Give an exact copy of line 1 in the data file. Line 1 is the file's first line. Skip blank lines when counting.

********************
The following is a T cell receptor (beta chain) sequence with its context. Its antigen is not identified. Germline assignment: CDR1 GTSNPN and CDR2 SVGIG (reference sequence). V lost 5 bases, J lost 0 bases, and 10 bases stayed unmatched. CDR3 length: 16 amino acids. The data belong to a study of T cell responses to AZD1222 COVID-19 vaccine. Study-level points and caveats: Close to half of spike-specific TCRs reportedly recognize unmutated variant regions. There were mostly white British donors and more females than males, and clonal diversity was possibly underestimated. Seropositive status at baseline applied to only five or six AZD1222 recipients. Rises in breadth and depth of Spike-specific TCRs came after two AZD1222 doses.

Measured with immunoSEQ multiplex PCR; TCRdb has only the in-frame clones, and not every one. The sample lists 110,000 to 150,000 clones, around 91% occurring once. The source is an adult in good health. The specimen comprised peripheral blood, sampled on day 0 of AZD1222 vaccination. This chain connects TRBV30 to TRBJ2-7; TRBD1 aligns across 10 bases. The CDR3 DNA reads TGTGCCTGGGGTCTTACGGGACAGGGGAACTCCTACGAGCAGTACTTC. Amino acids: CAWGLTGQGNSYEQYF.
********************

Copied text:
The following is a T cell receptor (beta chain) sequence with its context. Its antigen is not identified. Germline assignment: CDR1 GTSNPN and CDR2 SVGIG (reference sequence). V lost 5 bases, J lost 0 bases, and 10 bases stayed unmatched. CDR3 length: 16 amino acids. The data belong to a study of T cell responses to AZD1222 COVID-19 vaccine. Study-level points and caveats: Close to half of spike-specific TCRs reportedly recognize unmutated variant regions. There were mostly white British donors and more females than males, and clonal diversity was possibly underestimated. Seropositive status at baseline applied to only five or six AZD1222 recipients. Rises in breadth and depth of Spike-specific TCRs came after two AZD1222 doses.